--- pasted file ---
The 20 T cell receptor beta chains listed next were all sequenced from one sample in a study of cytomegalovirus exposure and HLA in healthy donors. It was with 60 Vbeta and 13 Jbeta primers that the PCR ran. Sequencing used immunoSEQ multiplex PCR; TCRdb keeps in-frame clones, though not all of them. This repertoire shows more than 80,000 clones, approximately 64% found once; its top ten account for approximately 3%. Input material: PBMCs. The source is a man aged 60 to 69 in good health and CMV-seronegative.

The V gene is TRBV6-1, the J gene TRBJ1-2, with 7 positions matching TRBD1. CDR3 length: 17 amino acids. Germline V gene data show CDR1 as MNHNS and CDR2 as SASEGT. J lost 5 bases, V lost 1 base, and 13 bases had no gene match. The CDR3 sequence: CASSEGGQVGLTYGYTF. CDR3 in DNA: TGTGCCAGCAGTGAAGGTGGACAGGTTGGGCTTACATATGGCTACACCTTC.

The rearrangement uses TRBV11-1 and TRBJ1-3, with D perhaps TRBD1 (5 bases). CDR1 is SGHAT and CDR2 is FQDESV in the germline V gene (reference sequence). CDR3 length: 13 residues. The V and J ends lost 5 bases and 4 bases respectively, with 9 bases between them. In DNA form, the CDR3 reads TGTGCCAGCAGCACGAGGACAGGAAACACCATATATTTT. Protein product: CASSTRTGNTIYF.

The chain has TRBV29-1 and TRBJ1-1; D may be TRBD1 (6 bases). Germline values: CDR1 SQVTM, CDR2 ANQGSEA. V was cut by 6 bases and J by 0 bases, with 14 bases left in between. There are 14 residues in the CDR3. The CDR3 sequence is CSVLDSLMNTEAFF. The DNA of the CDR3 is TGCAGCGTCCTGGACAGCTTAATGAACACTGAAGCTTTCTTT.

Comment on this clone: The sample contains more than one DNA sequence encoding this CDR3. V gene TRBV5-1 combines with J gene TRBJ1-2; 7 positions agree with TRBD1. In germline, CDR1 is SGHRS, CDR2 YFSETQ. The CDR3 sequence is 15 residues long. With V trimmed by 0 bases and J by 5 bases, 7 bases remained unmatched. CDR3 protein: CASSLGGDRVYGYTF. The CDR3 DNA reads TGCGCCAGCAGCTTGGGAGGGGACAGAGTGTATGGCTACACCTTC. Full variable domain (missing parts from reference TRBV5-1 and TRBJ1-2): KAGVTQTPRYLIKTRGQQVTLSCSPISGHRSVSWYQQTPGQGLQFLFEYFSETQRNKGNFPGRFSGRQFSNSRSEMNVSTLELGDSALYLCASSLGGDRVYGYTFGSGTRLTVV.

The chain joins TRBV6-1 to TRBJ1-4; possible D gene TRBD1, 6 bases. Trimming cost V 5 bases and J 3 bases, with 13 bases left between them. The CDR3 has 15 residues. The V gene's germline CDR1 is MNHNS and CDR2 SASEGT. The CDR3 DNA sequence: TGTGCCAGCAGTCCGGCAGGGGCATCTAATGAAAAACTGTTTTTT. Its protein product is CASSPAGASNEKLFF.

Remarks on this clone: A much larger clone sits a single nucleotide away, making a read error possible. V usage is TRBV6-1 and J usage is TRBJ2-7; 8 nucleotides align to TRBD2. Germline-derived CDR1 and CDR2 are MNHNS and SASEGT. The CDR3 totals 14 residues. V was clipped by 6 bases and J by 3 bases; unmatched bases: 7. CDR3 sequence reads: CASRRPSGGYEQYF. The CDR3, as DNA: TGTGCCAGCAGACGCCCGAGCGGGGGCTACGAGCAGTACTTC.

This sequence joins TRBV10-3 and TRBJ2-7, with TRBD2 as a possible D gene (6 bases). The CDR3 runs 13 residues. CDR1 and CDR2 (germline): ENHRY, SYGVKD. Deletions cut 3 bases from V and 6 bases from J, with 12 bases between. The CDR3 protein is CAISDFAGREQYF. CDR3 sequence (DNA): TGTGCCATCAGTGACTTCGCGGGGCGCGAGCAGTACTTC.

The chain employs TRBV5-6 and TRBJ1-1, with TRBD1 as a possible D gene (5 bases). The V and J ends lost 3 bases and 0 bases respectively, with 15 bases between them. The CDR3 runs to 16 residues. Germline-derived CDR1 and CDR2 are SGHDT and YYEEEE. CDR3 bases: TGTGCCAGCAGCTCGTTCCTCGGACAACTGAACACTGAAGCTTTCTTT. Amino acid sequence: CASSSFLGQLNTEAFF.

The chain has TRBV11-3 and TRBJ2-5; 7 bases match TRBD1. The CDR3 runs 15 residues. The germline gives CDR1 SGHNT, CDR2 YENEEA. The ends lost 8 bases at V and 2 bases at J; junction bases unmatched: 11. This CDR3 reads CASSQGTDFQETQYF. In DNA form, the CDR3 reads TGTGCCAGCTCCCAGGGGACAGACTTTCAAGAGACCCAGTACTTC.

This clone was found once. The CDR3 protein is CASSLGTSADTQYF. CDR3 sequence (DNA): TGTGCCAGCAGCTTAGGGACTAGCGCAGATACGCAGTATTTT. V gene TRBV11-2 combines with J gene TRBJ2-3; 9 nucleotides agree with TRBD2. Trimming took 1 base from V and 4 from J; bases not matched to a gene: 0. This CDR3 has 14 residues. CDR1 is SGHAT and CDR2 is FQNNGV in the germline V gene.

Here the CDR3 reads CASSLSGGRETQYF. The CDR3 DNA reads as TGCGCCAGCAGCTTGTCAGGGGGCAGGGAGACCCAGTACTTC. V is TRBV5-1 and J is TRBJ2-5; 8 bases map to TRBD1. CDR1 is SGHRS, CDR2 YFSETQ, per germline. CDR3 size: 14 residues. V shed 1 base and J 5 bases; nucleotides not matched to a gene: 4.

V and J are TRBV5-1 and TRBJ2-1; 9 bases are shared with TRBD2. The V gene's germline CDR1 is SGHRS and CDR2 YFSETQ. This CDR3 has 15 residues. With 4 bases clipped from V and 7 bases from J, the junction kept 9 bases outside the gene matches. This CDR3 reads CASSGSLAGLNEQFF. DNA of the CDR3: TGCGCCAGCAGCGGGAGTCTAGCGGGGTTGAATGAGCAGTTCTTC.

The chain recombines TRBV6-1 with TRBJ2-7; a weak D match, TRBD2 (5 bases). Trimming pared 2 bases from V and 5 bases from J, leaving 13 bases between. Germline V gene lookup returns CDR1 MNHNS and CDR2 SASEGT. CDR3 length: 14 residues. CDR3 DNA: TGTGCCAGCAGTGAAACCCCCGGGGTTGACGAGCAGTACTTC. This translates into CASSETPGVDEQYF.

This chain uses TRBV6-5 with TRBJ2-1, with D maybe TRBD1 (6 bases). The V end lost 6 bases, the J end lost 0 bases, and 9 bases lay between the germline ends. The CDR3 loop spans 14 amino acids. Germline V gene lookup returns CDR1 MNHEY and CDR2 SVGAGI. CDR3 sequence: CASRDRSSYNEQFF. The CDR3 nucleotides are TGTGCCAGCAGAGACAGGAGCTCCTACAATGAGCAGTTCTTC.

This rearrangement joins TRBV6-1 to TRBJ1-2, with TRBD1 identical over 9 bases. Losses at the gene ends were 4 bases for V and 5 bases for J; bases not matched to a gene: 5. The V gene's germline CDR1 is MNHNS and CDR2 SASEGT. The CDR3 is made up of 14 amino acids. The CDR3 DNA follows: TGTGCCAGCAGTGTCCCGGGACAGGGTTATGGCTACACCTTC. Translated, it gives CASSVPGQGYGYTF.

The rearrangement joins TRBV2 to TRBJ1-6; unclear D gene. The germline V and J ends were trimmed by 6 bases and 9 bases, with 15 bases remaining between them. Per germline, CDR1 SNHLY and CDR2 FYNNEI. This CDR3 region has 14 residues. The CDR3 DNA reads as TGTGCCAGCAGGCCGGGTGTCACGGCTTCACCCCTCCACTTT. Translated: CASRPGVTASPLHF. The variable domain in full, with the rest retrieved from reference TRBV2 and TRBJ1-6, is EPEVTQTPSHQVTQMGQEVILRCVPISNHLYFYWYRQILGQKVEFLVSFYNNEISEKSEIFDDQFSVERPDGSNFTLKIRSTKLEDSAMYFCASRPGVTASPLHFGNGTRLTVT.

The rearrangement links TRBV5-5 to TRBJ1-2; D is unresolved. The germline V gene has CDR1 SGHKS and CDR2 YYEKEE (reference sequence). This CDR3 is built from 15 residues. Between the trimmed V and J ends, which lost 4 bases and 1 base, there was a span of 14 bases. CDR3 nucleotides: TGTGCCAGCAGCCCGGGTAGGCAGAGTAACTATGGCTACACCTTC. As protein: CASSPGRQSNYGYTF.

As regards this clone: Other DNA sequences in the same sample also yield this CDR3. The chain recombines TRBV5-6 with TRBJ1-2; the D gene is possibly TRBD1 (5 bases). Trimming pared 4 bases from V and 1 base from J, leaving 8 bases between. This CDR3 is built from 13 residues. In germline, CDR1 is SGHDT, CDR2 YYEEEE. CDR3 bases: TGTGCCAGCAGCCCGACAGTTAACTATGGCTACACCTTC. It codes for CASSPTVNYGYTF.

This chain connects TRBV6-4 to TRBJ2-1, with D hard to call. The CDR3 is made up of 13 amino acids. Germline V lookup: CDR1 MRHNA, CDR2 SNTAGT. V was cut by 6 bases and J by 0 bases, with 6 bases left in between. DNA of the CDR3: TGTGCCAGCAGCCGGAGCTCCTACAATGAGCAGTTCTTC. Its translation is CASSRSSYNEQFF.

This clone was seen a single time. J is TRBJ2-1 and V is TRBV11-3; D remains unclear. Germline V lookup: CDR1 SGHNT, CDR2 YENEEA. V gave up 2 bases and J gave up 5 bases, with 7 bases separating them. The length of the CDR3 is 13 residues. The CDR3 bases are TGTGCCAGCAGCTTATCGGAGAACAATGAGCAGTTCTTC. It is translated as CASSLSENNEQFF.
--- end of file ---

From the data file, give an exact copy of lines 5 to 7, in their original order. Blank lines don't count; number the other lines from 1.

Comment on this clone: The sample contains more than one DNA sequence encoding this CDR3. V gene TRBV5-1 combines with J gene TRBJ1-2; 7 positions agree with TRBD1. In germline, CDR1 is SGHRS, CDR2 YFSETQ. The CDR3 sequence is 15 residues long. With V trimmed by 0 bases and J by 5 bases, 7 bases remained unmatched. CDR3 protein: CASSLGGDRVYGYTF. The CDR3 DNA reads TGCGCCAGCAGCTTGGGAGGGGACAGAGTGTATGGCTACACCTTC. Full variable domain (missing parts from reference TRBV5-1 and TRBJ1-2): KAGVTQTPRYLIKTRGQQVTLSCSPISGHRSVSWYQQTPGQGLQFLFEYFSETQRNKGNFPGRFSGRQFSNSRSEMNVSTLELGDSALYLCASSLGGDRVYGYTFGSGTRLTVV.

The chain joins TRBV6-1 to TRBJ1-4; possible D gene TRBD1, 6 bases. Trimming cost V 5 bases and J 3 bases, with 13 bases left between them. The CDR3 has 15 residues. The V gene's germline CDR1 is MNHNS and CDR2 SASEGT. The CDR3 DNA sequence: TGTGCCAGCAGTCCGGCAGGGGCATCTAATGAAAAACTGTTTTTT. Its protein product is CASSPAGASNEKLFF.

Remarks on this clone: A much larger clone sits a single nucleotide away, making a read error possible. V usage is TRBV6-1 and J usage is TRBJ2-7; 8 nucleotides align to TRBD2. Germline-derived CDR1 and CDR2 are MNHNS and SASEGT. The CDR3 totals 14 residues. V was clipped by 6 bases and J by 3 bases; unmatched bases: 7. CDR3 sequence reads: CASRRPSGGYEQYF. The CDR3, as DNA: TGTGCCAGCAGACGCCCGAGCGGGGGCTACGAGCAGTACTTC.